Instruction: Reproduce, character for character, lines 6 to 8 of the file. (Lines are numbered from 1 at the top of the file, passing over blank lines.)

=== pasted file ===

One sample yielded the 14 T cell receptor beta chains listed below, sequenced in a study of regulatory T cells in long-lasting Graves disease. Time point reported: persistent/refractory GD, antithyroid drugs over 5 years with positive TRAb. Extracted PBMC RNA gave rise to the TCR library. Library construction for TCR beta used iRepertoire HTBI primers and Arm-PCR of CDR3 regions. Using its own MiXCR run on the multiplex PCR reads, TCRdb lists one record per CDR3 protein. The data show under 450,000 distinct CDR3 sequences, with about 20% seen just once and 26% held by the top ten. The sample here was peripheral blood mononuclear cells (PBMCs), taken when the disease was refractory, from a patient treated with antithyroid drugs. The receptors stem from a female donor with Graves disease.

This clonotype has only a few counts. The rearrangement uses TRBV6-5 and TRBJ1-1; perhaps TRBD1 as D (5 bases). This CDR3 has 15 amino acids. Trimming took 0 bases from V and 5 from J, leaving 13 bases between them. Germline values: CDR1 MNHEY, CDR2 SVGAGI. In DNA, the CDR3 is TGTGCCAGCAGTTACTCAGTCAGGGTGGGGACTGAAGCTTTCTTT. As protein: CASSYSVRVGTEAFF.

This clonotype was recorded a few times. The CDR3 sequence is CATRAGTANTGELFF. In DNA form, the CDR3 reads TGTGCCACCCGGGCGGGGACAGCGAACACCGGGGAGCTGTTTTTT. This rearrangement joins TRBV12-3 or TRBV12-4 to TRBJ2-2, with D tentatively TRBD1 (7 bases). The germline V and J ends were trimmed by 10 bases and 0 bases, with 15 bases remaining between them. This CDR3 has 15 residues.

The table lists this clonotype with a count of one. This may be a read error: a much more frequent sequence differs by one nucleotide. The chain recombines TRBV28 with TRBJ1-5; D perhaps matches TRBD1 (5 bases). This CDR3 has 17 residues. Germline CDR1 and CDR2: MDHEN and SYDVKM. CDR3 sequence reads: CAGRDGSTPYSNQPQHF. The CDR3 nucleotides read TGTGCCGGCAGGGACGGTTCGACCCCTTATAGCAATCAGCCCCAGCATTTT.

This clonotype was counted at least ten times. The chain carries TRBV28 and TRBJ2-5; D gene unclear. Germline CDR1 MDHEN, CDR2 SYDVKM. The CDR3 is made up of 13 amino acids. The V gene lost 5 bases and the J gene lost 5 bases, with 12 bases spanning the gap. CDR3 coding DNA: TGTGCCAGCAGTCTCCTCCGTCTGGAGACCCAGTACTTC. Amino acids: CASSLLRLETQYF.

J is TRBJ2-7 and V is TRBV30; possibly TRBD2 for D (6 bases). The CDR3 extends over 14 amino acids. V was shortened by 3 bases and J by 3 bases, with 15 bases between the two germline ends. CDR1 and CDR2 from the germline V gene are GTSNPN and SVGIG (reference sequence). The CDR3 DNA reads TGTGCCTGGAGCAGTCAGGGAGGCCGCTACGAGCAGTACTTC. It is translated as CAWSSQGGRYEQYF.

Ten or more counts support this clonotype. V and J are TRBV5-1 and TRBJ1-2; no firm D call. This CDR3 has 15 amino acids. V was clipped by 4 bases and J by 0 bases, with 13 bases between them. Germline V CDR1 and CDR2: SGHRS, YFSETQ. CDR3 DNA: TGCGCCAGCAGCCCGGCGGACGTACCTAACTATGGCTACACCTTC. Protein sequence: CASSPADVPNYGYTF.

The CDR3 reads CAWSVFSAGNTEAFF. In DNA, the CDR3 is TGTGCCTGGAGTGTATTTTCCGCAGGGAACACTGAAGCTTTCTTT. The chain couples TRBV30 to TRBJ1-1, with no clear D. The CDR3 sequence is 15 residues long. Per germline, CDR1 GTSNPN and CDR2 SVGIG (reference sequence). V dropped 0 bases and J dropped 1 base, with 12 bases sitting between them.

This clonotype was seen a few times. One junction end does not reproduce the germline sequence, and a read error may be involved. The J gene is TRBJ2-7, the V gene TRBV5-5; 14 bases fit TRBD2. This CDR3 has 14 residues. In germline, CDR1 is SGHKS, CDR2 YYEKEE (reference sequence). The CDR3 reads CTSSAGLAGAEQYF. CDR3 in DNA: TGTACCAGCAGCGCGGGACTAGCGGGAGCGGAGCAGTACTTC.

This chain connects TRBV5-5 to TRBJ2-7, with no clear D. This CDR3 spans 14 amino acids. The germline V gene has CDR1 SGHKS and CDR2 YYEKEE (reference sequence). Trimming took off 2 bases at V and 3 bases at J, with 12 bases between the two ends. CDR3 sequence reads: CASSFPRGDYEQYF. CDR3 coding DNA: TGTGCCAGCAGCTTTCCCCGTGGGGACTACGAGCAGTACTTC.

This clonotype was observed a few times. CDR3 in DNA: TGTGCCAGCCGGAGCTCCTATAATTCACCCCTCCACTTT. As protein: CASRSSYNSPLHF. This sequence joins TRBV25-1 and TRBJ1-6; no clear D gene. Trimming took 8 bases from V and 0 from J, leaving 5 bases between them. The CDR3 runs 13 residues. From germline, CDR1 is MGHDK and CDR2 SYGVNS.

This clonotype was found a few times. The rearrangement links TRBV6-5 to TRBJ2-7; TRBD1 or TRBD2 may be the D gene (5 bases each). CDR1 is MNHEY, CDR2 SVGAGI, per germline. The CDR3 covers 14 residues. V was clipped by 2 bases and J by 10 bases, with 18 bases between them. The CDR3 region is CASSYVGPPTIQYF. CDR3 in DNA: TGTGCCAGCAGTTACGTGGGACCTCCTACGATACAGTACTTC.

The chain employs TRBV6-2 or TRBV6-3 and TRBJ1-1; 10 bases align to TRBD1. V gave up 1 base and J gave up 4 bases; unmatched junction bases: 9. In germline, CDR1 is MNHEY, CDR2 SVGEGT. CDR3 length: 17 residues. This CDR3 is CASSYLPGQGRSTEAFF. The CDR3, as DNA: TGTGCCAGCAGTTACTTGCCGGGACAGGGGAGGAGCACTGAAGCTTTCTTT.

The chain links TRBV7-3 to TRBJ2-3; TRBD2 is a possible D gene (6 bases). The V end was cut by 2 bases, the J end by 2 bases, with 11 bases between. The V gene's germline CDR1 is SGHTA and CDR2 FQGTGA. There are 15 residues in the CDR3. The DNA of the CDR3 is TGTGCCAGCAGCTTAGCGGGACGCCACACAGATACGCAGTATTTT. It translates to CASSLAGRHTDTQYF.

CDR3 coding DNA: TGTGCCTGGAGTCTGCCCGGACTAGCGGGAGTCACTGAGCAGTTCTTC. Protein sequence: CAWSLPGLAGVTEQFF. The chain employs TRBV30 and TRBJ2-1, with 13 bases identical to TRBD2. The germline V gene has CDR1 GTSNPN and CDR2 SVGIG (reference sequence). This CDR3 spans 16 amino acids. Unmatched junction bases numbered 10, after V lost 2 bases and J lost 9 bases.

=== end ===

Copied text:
J is TRBJ2-7 and V is TRBV30; possibly TRBD2 for D (6 bases). The CDR3 extends over 14 amino acids. V was shortened by 3 bases and J by 3 bases, with 15 bases between the two germline ends. CDR1 and CDR2 from the germline V gene are GTSNPN and SVGIG (reference sequence). The CDR3 DNA reads TGTGCCTGGAGCAGTCAGGGAGGCCGCTACGAGCAGTACTTC. It is translated as CAWSSQGGRYEQYF.

Ten or more counts support this clonotype. V and J are TRBV5-1 and TRBJ1-2; no firm D call. This CDR3 has 15 amino acids. V was clipped by 4 bases and J by 0 bases, with 13 bases between them. Germline V CDR1 and CDR2: SGHRS, YFSETQ. CDR3 DNA: TGCGCCAGCAGCCCGGCGGACGTACCTAACTATGGCTACACCTTC. Protein sequence: CASSPADVPNYGYTF.

The CDR3 reads CAWSVFSAGNTEAFF. In DNA, the CDR3 is TGTGCCTGGAGTGTATTTTCCGCAGGGAACACTGAAGCTTTCTTT. The chain couples TRBV30 to TRBJ1-1, with no clear D. The CDR3 sequence is 15 residues long. Per germline, CDR1 GTSNPN and CDR2 SVGIG (reference sequence). V dropped 0 bases and J dropped 1 base, with 12 bases sitting between them.